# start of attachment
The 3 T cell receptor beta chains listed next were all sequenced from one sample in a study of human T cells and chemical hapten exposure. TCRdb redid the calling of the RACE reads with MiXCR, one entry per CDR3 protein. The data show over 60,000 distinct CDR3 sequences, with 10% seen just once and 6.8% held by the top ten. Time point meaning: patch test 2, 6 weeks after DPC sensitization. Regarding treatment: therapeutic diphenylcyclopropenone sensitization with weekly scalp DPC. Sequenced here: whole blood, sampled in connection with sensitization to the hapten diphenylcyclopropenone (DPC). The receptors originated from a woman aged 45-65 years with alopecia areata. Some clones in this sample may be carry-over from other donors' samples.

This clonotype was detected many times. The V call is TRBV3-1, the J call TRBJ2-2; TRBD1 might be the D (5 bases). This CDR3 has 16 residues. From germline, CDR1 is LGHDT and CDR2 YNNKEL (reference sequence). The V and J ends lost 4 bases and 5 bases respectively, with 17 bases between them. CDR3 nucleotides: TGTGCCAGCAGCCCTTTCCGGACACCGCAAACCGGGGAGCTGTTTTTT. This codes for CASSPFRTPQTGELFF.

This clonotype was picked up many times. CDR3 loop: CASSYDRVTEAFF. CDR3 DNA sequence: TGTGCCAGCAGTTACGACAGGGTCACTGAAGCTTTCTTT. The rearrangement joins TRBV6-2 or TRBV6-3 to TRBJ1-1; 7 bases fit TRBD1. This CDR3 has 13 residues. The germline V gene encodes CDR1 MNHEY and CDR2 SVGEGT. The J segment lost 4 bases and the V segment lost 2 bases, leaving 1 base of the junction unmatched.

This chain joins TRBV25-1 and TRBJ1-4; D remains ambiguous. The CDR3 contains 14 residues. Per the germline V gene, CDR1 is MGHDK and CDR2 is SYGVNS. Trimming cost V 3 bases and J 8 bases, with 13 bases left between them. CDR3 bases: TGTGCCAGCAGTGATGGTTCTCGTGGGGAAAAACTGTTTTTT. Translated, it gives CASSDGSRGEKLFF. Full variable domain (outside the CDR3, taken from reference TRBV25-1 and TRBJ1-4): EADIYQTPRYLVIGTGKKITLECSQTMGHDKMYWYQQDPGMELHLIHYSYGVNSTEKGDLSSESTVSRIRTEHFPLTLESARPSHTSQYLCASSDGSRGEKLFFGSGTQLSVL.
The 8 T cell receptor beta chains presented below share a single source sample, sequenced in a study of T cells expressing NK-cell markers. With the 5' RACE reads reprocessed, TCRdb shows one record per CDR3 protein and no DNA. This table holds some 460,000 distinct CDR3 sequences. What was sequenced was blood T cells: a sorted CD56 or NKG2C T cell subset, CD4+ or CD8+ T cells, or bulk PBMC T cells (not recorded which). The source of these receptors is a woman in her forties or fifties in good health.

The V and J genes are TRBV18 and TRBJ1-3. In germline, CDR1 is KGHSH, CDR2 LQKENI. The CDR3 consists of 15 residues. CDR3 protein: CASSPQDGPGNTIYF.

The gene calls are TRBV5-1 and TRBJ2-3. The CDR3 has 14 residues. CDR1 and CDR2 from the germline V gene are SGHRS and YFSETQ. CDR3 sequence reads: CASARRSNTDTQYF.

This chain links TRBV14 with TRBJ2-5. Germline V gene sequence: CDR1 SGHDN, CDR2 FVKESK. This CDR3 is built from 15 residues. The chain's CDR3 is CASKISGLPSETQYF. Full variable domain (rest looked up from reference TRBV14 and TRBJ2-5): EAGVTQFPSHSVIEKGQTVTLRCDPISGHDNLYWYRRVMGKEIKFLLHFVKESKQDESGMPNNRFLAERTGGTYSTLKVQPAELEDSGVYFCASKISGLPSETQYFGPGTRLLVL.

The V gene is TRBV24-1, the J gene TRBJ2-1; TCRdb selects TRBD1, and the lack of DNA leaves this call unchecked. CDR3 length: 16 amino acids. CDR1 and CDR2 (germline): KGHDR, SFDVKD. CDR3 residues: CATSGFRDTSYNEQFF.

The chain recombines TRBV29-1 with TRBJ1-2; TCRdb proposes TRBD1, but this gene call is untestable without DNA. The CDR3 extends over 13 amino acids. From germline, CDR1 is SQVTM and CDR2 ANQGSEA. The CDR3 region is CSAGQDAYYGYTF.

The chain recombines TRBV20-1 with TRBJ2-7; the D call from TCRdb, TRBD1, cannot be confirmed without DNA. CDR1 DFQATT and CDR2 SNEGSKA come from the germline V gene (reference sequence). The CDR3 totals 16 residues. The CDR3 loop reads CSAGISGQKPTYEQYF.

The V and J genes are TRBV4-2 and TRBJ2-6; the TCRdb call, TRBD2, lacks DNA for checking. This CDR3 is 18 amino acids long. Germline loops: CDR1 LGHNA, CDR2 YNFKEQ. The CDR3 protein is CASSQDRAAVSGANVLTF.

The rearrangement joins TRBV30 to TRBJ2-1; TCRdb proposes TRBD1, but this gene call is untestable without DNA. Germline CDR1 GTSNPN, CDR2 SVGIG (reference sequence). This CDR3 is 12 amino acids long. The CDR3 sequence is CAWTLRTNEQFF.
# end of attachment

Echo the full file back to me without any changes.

The 3 T cell receptor beta chains listed next were all sequenced from one sample in a study of human T cells and chemical hapten exposure. TCRdb redid the calling of the RACE reads with MiXCR, one entry per CDR3 protein. The data show over 60,000 distinct CDR3 sequences, with 10% seen just once and 6.8% held by the top ten. Time point meaning: patch test 2, 6 weeks after DPC sensitization. Regarding treatment: therapeutic diphenylcyclopropenone sensitization with weekly scalp DPC. Sequenced here: whole blood, sampled in connection with sensitization to the hapten diphenylcyclopropenone (DPC). The receptors originated from a woman aged 45-65 years with alopecia areata. Some clones in this sample may be carry-over from other donors' samples.

This clonotype was detected many times. The V call is TRBV3-1, the J call TRBJ2-2; TRBD1 might be the D (5 bases). This CDR3 has 16 residues. From germline, CDR1 is LGHDT and CDR2 YNNKEL (reference sequence). The V and J ends lost 4 bases and 5 bases respectively, with 17 bases between them. CDR3 nucleotides: TGTGCCAGCAGCCCTTTCCGGACACCGCAAACCGGGGAGCTGTTTTTT. This codes for CASSPFRTPQTGELFF.

This clonotype was picked up many times. CDR3 loop: CASSYDRVTEAFF. CDR3 DNA sequence: TGTGCCAGCAGTTACGACAGGGTCACTGAAGCTTTCTTT. The rearrangement joins TRBV6-2 or TRBV6-3 to TRBJ1-1; 7 bases fit TRBD1. This CDR3 has 13 residues. The germline V gene encodes CDR1 MNHEY and CDR2 SVGEGT. The J segment lost 4 bases and the V segment lost 2 bases, leaving 1 base of the junction unmatched.

This chain joins TRBV25-1 and TRBJ1-4; D remains ambiguous. The CDR3 contains 14 residues. Per the germline V gene, CDR1 is MGHDK and CDR2 is SYGVNS. Trimming cost V 3 bases and J 8 bases, with 13 bases left between them. CDR3 bases: TGTGCCAGCAGTGATGGTTCTCGTGGGGAAAAACTGTTTTTT. Translated, it gives CASSDGSRGEKLFF. Full variable domain (outside the CDR3, taken from reference TRBV25-1 and TRBJ1-4): EADIYQTPRYLVIGTGKKITLECSQTMGHDKMYWYQQDPGMELHLIHYSYGVNSTEKGDLSSESTVSRIRTEHFPLTLESARPSHTSQYLCASSDGSRGEKLFFGSGTQLSVL.
The 8 T cell receptor beta chains presented below share a single source sample, sequenced in a study of T cells expressing NK-cell markers. With the 5' RACE reads reprocessed, TCRdb shows one record per CDR3 protein and no DNA. This table holds some 460,000 distinct CDR3 sequences. What was sequenced was blood T cells: a sorted CD56 or NKG2C T cell subset, CD4+ or CD8+ T cells, or bulk PBMC T cells (not recorded which). The source of these receptors is a woman in her forties or fifties in good health.

The V and J genes are TRBV18 and TRBJ1-3. In germline, CDR1 is KGHSH, CDR2 LQKENI. The CDR3 consists of 15 residues. CDR3 protein: CASSPQDGPGNTIYF.

The gene calls are TRBV5-1 and TRBJ2-3. The CDR3 has 14 residues. CDR1 and CDR2 from the germline V gene are SGHRS and YFSETQ. CDR3 sequence reads: CASARRSNTDTQYF.

This chain links TRBV14 with TRBJ2-5. Germline V gene sequence: CDR1 SGHDN, CDR2 FVKESK. This CDR3 is built from 15 residues. The chain's CDR3 is CASKISGLPSETQYF. Full variable domain (rest looked up from reference TRBV14 and TRBJ2-5): EAGVTQFPSHSVIEKGQTVTLRCDPISGHDNLYWYRRVMGKEIKFLLHFVKESKQDESGMPNNRFLAERTGGTYSTLKVQPAELEDSGVYFCASKISGLPSETQYFGPGTRLLVL.

The V gene is TRBV24-1, the J gene TRBJ2-1; TCRdb selects TRBD1, and the lack of DNA leaves this call unchecked. CDR3 length: 16 amino acids. CDR1 and CDR2 (germline): KGHDR, SFDVKD. CDR3 residues: CATSGFRDTSYNEQFF.

The chain recombines TRBV29-1 with TRBJ1-2; TCRdb proposes TRBD1, but this gene call is untestable without DNA. The CDR3 extends over 13 amino acids. From germline, CDR1 is SQVTM and CDR2 ANQGSEA. The CDR3 region is CSAGQDAYYGYTF.

The chain recombines TRBV20-1 with TRBJ2-7; the D call from TCRdb, TRBD1, cannot be confirmed without DNA. CDR1 DFQATT and CDR2 SNEGSKA come from the germline V gene (reference sequence). The CDR3 totals 16 residues. The CDR3 loop reads CSAGISGQKPTYEQYF.

The V and J genes are TRBV4-2 and TRBJ2-6; the TCRdb call, TRBD2, lacks DNA for checking. This CDR3 is 18 amino acids long. Germline loops: CDR1 LGHNA, CDR2 YNFKEQ. The CDR3 protein is CASSQDRAAVSGANVLTF.

The rearrangement joins TRBV30 to TRBJ2-1; TCRdb proposes TRBD1, but this gene call is untestable without DNA. Germline CDR1 GTSNPN, CDR2 SVGIG (reference sequence). This CDR3 is 12 amino acids long. The CDR3 sequence is CAWTLRTNEQFF.